When I am working with an author, I am concerned with their ability to tell a frickin' amazing story. After that, I'm concerned with their ability to work with editors, take criticism, etc. And finally, I am looking at their ability to be a part of the marketing efforts. Areas I am not looking at include: recent appearances at the Oscar's, birth certificates, and glamor shots (is this still a thing that people do?). I could care less if you are a wrinkled old man who just celebrated his 80th birthday if you can write a book that knocks my socks off. End of story.

2. Everyone has a back story. You didn't jump into this life at the age of 40, fully grown. You went through life and had a completely different experience than anyone else on this planet. You are completely unique. On the surface you might think your story is a lot like everyone else's. As a writer, you need to dig a little deeper and identify the part of you that set you apart. If you can't sous out your own unique story, I question your ability to tell some else's story.

3. Boo hoo, life is hard...now get over it. Look, publishing is not an easy business to break into. There are a ton of hard steps and obstacles on the way to getting your book on the shelves. Don't be another obstacle. This list of "reasons" you aren't getting published isn't a group of set in stone exclusions. It's a list of excuses. Easy outs for why you haven't reached your goals. Excuses like I'm not the right kind of writer, or I don't write erotica, or you have to know someone to get published have no place in your publishing journey. Don't give them head-space. A negative attitude is only going to hold you back.

Instead of focusing on all the made-up reasons for why you aren't published, keep your attention on what you can do to get closer to your goal. Work on your manuscript, seek out advice from other authors, take a class or attend a conference, workshop your query, and the list goes on and on. Focus on the steps you can take to reach your goal and leave the moaning to internet commenters.

There's no business like show business (or local media)

I've talked before about how you've got to start local if you want to get major press coverage. By adding clips and references to your media kit, other outlets will have something to go on when you approach them.

But some authors might think it's better to skip this step. If you don't have any intentions of contacting major media outlets, you could be tempted to forgo your local radio, tv, and newspapers.

To that I say...Big Mistake.


Because you never know who's watching.

Back in December I sent a brief intro over to our local station and asked if they would be interested in featuring a local author. They were more than  happy to have me on. So I went down, did the filming and I had my 60 seconds of fame later that night.  Super fun and exciting, but I hardly expected a rush from the local market to go buy my book.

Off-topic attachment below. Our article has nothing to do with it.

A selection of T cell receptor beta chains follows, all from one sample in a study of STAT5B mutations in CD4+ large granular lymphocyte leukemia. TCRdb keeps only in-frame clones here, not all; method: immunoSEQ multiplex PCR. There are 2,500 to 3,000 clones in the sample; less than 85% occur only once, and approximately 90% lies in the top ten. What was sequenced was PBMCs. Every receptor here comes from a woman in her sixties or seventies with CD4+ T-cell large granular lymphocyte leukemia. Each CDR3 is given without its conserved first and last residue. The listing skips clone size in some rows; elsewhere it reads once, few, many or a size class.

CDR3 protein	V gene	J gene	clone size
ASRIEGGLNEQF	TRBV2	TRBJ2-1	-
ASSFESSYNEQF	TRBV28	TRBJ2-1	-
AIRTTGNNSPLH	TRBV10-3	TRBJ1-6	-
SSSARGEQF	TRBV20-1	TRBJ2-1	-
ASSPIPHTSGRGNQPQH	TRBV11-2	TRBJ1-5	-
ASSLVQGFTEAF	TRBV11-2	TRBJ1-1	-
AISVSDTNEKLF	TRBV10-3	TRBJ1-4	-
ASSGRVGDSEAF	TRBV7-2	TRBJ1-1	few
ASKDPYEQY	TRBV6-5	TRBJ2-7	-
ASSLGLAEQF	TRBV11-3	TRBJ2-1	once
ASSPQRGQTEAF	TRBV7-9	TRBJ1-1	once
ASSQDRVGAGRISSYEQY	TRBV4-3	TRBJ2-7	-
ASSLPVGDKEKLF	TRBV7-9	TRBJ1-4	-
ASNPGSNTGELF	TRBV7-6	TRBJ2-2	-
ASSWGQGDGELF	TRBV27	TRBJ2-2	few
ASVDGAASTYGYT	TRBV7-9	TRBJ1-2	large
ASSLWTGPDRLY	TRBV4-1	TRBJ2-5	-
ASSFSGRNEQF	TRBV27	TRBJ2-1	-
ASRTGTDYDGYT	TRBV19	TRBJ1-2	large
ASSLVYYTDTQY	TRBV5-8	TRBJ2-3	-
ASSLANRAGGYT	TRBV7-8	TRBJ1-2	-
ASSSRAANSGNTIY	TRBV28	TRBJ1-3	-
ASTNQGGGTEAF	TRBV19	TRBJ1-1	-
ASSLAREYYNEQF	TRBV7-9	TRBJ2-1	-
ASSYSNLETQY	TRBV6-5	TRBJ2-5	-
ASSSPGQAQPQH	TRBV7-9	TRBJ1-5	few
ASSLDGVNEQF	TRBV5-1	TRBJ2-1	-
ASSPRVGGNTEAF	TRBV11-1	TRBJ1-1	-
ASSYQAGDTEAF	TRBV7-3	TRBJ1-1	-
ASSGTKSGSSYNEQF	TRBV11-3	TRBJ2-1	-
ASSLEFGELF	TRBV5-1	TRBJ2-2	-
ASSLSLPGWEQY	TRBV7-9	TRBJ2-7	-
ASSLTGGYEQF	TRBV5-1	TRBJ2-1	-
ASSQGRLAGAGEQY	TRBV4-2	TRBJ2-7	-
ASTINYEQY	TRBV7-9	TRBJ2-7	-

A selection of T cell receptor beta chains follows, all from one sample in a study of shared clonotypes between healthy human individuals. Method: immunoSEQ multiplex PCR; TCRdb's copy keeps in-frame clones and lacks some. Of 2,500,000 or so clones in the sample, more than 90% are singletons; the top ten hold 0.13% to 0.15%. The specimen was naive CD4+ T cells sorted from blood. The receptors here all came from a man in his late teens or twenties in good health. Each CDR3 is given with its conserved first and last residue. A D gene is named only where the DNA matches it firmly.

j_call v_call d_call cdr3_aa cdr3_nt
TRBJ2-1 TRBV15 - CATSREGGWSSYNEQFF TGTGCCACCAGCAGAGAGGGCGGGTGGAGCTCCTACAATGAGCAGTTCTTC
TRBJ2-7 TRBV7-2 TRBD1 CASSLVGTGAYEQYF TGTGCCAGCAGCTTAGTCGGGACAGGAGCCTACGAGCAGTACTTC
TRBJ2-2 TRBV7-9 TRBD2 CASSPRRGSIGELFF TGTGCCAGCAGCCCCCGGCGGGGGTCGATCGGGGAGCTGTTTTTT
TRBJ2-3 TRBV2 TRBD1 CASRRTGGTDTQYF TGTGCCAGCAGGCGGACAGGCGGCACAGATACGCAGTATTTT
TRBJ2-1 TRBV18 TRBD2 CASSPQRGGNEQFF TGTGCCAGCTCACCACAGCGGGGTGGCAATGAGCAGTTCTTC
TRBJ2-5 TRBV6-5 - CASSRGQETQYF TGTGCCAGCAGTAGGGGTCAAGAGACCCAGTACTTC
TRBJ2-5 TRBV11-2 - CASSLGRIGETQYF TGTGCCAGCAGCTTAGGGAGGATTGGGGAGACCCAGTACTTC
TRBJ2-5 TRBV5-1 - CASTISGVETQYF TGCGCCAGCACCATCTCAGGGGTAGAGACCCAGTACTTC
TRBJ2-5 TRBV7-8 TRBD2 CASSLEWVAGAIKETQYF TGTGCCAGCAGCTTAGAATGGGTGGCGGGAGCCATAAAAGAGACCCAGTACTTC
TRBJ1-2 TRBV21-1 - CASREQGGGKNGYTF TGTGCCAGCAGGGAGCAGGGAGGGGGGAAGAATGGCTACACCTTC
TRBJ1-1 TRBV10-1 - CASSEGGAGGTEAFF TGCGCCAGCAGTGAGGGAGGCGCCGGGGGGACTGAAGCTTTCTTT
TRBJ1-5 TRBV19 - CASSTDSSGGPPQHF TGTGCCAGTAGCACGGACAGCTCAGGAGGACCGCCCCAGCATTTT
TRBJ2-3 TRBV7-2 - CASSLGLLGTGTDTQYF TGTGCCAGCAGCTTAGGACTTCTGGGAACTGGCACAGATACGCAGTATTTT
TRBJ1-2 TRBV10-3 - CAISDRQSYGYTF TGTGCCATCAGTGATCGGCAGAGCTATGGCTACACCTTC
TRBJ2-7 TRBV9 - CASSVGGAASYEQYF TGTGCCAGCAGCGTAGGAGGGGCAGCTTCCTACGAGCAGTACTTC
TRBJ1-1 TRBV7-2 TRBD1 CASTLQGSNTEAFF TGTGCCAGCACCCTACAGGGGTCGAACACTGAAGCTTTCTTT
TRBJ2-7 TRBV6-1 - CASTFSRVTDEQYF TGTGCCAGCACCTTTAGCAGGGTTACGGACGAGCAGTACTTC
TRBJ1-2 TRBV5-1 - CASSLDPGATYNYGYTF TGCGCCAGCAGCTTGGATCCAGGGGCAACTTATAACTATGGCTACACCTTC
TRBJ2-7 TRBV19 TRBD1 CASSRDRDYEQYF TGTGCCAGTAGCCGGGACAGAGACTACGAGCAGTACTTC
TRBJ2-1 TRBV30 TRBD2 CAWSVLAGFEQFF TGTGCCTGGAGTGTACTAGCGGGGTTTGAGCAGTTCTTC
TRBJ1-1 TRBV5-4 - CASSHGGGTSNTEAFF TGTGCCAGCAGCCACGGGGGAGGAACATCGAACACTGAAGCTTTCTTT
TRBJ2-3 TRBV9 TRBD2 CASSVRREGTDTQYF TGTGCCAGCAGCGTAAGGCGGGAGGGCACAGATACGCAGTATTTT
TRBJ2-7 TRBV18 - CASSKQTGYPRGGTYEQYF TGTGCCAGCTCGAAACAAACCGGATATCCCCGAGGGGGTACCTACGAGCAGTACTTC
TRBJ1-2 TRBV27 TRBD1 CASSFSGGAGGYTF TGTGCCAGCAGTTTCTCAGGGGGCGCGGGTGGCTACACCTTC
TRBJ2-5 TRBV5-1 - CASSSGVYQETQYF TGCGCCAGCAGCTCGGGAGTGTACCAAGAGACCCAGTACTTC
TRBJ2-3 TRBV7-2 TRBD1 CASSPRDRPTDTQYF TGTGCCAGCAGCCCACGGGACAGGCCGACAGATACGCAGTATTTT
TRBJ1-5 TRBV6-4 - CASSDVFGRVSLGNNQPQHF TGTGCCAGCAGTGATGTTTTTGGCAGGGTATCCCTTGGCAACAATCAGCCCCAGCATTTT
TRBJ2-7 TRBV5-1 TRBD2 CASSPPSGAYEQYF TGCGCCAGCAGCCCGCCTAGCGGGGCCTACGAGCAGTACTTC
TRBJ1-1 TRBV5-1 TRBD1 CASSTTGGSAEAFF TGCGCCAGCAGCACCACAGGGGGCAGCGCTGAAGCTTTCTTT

I also didn't expect an email from a professor in the English graduate program at our local university. I never expected to hear that she wanted to assign her class my book this semester. And I couldn't have expected the department head would invite me to come speak to their program.

Nope, I didn't see that coming. But it turns out this English professor did see the news and jumped at the chance to include a local author on her syllabus.

Look, I'm not saying that if you get on local media you'll start pooping glitter rainbow opportunities. I recognize all the galactic Jenga pieces that had to fit together for a professor looking for a book to see my news spot. But I do know that if I had not taken the fifteen minutes to send off an introductory email, none of that would have happened.

So don't overlook the smaller opportunities because you can't see the obvious, in-your-face payoff. You never know who's watching.

Sales Update (AKA show me the numbers)

Rite of Rejection has been solidly out in the world for a little over a month now so it's about time I give an update on how all my marketing efforts have paid off so far.

But first, I want to announce the winner of my blog tour giveaway!

Congrats, Chelly Pike! An awesome reader survival pack full of awesome swag will be making its way to you shortly. Also, I held a secret giveaway for a second awesome reader survival pack for all of my awesome blog tour participants (see the full list of tour folks here). Congrats to Jaclyn of JC's Book Haven and thanks again for all your help with my debut release!

Now, on to the update.

My first goal post publication was to get 50 Amazon reviews in the first month. Because this book is indie, I don't have the official stamp of approval from a traditional publisher that lets people know this is a quality book. Though, technically, I do have that approval since I did get an offer, readers on Amazon or other distributors don't know that. Instead, I need reader validation to give these readers peace of mind.

Fifty is just the number I felt would make a statement. A book with a good rating and 50 reviews is one I would take seriously as a browsing book buyer. I didn't base this on any algorithms or book buying studies (though I would have if those were available). I just want to put that out there so authors don't assume something magical happens at 50 reviews. It doesn't. It just makes me feel good.

And the good news is that I hit my magic number with a few days to spare! Yeah, cake and ice cream for everyone (bring your own). I'll be talking more about reviews in the future, but there's no room for that here. Stay tuned.

My next goal is to recoup my initial investment in three months. This was a scarier goal for me since I have less control over it. I can keep asking a million people to leave reviews until I hit my 50 and hand out free books to reviewers until I'm blue in the face. I can't force people to pony up and actually buy the book.